Visa waivers to EU countries for US citizens may be suspended

The European Union is threatening to end the visa waiver program for U.S. citizens to its countries because the American government will not grant waivers to all the EU member states.

In addition, the U.S. is denying visa waivers to EU travelers who have recently visited Iraq, Iran, Sudan, and Syria – a precaution established after the terrorist attack in San Bernardino.

Wall Street Journal:

The European Commission’s discussion is a response to the fact that the U.S. has yet to grant visa-free entry to the whole of the EU, despite pressure from the bloc. The discussion could lead to EU visa waivers for U.S. citizens being shelved within months, although the bloc has some wiggle room over when it must act.

In January 2014, a revised visa system was implemented, giving the commission power to temporarily suspend visa exemptions for foreign countries that didn’t lift their own visa requirements. The new rules were primarily an attempt to put pressure on countries such as the U.S.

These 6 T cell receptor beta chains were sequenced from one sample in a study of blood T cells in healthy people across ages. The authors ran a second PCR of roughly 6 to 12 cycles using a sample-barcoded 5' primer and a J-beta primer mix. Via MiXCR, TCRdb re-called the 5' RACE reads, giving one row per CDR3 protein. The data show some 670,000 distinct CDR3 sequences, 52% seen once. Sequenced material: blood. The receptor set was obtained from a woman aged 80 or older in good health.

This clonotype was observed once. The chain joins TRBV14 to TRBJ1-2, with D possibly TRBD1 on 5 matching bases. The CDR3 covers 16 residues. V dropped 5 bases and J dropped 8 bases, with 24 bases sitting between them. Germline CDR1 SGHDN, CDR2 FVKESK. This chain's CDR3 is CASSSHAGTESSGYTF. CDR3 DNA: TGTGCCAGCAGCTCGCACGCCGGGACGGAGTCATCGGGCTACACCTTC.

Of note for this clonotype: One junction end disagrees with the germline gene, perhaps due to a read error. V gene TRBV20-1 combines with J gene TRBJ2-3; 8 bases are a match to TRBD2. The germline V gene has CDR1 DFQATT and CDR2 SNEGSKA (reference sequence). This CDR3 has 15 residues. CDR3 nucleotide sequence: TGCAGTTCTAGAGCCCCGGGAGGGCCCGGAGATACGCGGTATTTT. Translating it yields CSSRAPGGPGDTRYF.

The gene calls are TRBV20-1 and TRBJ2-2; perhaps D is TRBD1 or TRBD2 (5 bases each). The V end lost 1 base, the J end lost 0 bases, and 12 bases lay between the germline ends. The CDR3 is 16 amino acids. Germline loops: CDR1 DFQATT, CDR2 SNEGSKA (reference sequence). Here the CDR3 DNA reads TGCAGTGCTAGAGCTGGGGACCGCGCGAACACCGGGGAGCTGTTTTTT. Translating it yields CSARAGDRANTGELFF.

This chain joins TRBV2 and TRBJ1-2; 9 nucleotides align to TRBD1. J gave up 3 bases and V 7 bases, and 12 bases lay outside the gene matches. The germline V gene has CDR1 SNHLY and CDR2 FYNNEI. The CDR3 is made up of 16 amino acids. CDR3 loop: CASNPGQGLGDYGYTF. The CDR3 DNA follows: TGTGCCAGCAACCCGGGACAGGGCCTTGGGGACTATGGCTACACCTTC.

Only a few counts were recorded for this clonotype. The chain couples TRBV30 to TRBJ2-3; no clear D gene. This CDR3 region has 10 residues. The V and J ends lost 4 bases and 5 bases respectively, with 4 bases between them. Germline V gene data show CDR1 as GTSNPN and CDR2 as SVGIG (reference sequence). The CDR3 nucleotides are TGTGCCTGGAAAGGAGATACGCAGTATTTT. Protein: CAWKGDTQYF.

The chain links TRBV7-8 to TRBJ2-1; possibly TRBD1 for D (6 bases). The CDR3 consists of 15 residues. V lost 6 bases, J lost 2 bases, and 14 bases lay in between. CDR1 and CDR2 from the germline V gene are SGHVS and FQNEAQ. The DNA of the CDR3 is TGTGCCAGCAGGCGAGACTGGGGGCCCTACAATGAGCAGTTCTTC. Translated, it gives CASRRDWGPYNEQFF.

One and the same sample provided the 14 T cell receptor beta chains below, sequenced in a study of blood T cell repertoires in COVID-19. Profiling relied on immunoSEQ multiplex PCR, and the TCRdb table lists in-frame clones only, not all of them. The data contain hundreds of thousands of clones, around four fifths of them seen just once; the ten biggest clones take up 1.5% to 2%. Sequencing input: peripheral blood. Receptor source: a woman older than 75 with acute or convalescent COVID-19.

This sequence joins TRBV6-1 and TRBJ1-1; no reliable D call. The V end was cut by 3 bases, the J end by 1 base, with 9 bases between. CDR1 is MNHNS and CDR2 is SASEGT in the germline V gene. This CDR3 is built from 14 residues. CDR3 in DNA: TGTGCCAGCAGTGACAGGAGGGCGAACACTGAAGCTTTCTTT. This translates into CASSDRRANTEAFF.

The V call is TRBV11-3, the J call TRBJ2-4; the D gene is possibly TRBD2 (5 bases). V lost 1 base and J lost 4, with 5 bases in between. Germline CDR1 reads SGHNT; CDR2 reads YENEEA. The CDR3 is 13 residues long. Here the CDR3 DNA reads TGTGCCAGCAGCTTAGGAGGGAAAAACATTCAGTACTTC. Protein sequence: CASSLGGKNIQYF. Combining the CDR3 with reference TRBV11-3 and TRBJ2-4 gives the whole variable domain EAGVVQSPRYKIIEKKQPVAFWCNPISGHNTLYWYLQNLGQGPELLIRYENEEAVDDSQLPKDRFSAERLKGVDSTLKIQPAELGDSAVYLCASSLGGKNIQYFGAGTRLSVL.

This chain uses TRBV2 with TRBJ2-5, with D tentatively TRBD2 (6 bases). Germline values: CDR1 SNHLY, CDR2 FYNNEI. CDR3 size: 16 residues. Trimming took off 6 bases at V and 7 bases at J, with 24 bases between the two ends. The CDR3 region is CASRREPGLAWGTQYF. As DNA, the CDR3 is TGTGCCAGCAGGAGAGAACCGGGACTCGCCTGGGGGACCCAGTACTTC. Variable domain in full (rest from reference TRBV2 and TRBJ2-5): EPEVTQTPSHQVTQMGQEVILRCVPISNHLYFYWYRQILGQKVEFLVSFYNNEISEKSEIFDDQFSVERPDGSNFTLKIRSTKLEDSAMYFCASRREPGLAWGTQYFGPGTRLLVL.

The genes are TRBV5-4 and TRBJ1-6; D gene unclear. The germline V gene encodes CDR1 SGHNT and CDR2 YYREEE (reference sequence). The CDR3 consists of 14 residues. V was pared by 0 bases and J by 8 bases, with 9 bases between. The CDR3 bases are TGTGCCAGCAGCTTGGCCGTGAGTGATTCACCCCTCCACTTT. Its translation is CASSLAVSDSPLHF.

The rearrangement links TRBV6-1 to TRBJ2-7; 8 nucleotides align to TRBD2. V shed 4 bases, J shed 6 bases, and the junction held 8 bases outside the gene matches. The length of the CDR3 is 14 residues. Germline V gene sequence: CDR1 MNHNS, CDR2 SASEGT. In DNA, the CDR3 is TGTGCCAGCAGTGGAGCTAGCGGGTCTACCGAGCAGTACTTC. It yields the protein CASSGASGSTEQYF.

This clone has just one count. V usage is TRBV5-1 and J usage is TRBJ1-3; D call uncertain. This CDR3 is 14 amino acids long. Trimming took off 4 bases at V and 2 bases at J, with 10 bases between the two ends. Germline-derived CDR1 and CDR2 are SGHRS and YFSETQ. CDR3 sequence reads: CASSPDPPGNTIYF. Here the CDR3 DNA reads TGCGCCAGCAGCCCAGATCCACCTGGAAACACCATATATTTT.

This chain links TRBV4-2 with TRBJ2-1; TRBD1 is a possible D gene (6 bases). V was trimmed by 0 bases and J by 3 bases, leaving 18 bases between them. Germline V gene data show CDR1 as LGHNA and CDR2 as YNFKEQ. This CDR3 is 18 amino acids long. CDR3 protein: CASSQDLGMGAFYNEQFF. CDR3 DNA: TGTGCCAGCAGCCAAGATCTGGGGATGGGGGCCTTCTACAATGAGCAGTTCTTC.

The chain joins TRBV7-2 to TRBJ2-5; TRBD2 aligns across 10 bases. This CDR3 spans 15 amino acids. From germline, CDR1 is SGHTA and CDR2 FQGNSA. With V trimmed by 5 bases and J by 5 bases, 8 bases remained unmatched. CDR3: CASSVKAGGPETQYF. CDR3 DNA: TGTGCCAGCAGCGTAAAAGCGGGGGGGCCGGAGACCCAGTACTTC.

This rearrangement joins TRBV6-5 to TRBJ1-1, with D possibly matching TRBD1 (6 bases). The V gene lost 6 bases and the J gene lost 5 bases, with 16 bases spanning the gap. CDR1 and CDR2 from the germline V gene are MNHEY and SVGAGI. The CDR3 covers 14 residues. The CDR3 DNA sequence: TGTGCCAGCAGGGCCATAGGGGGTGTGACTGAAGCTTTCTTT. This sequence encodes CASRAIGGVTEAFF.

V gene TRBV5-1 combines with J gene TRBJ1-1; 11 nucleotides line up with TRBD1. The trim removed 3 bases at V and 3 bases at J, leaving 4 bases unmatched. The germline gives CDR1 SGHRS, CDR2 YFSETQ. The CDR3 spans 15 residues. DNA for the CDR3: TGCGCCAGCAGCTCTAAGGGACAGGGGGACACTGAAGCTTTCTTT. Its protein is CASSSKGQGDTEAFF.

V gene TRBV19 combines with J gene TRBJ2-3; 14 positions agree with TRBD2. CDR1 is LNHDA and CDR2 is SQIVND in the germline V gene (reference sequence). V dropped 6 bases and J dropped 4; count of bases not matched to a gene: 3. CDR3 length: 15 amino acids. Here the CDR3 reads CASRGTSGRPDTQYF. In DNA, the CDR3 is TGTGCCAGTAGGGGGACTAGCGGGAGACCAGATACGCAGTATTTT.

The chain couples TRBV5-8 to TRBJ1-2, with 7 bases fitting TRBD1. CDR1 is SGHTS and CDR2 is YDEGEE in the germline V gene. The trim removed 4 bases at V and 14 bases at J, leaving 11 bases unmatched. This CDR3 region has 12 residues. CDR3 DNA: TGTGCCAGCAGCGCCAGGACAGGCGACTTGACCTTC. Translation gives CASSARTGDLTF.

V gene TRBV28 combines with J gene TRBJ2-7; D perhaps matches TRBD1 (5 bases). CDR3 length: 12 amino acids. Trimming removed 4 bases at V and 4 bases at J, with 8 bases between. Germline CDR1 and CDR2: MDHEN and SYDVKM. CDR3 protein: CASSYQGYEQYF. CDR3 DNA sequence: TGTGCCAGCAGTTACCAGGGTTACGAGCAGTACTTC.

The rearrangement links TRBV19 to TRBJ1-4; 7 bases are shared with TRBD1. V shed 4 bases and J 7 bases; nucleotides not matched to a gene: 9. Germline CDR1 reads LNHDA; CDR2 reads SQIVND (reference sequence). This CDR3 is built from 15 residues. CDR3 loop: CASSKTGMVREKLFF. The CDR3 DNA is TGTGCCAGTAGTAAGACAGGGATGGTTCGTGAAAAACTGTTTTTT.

In April 2014, the commission formally reported that citizens of five of its member states—Poland, Romania, Bulgaria, Croatia and Cyprus—that their citizens were still required to apply for visas when traveling to the U.S. This notification triggered a two-year window for the commission to examine the problem, the deadline for which passes on April 12.

Mina Andreeva, a spokeswoman for the commission, said the executive’s President Jean-Claude Juncker had put the issue on the agenda of next Tuesday’s meeting, adding that “our goal remains full reciprocal visa waiver with our strategic partners and we are working constructively with them on this with that in mind.”